A Brewdog customer was left feeling short-changed when his ‘solid gold can’ he won in a competition turned out to be just gold-plated.
Mark Craig, 32, was thrilled when he won a competition ran by the beer company for a glitzy prize supposed to be worth £15,000.
Tweets posted by BrewDog when the draw launched in November told entrants they could be one of ten customers to win a ‘solid gold’ can if they bought cases of Punk IPA.
Beer lover Mark planned to sell it and use the money to pay for his wedding after winning the Willy Wonka-style golden ticket draw.
But it turned out the can that was advertised wasn’t exactly what it said on the tin.
When he approached the Aberdeenshire-based brewery for a certificate proving its authenticity, the company revealed it was actually only gold-plated.
Mark, who works in the booze industry, told The Sun: ‘I wanted to sell the can and contacted BrewDog for any certification they had.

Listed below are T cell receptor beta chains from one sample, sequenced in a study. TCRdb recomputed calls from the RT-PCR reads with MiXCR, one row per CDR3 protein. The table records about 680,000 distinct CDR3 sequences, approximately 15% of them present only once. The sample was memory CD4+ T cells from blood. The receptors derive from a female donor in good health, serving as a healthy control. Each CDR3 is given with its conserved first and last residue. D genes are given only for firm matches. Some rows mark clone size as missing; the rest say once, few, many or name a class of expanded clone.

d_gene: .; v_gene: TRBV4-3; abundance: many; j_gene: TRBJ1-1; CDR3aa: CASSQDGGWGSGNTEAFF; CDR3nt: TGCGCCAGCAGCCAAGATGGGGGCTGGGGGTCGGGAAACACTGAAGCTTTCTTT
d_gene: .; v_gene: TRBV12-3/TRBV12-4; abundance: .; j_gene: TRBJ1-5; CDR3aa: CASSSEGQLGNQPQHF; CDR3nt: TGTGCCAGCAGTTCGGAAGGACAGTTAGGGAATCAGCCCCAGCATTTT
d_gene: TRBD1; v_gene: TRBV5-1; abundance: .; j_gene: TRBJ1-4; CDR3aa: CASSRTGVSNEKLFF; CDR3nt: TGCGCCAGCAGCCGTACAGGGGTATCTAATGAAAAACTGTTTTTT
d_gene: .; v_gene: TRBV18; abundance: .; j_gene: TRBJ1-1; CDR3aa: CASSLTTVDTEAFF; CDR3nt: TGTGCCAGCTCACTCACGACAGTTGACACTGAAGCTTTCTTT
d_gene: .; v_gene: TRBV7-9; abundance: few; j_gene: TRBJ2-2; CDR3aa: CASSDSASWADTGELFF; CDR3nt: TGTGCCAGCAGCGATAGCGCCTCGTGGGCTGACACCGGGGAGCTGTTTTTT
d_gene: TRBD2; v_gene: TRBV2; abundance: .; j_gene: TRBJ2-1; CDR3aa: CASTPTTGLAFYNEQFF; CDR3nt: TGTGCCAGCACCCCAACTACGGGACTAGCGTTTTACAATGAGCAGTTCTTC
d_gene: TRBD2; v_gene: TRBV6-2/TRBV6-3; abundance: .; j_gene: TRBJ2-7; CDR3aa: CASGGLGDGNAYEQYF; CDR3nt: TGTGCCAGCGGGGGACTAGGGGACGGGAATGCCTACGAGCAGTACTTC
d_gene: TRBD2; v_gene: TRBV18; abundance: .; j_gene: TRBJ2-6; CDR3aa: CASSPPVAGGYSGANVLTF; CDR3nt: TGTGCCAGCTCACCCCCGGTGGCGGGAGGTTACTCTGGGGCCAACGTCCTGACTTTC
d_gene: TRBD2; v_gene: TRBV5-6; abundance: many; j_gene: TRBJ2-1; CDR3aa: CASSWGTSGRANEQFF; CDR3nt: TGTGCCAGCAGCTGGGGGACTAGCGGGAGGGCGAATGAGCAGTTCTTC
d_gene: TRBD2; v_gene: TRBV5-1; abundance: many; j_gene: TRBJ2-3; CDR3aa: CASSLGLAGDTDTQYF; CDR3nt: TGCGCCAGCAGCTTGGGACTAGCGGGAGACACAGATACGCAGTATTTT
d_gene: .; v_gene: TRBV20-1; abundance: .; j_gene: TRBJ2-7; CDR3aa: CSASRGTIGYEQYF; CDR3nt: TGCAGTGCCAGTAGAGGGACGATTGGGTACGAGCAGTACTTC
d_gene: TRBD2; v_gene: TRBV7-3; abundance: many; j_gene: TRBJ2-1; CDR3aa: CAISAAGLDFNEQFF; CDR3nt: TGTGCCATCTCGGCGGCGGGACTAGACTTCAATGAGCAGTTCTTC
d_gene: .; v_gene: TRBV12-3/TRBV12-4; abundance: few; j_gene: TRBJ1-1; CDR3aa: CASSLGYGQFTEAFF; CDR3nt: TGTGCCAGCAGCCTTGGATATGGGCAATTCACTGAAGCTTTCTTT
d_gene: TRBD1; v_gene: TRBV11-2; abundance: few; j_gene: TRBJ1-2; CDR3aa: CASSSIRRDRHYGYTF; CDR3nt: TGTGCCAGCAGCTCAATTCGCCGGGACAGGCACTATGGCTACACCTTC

‘The certificate they sent said it was gold-plated but they promoted it as solid gold.
‘When I contacted them they told me the “solid gold” claim was an error.’
Mark claims Brewdog bosses told him it was a typo but stood by their £15,000 valuation due to its rarity and the cost and quality of the cans.
‘Disappointed’ Mark, of Lisburn, Northern Ireland, said: ‘When I won I was ecstatic, believing a solid gold can could contribute towards bills and our wedding, which has been postponed until 2022.’
BrewDog said it had apologised to Mark for the ‘erroneous use’ of the phrase ‘solid gold’, saying: ‘Once the error was flagged, we immediately removed or changed all such mentions.
‘The phrasing in question was never included in the terms and conditions of the competition, nor in the wording informing winners of their prize.
‘We believe the £15,000 valuation is reasonable based on multiple factors including the price we paid for manufacture and the rarity of the cans.’
It’s been a tough month for the company after former employees accused the company of creating a ‘culture of fear’ in an open letter to bosses.
The letter alleged the company was ‘built on a cult of personality’ and used ‘lies, hypocrisy and deceit’ as tools, including exaggerating claims made as part of its infamous PR campaigns.
BrewDog’s co-founder James Watt, 33, has apologised and promised to take action in light of the revelations.
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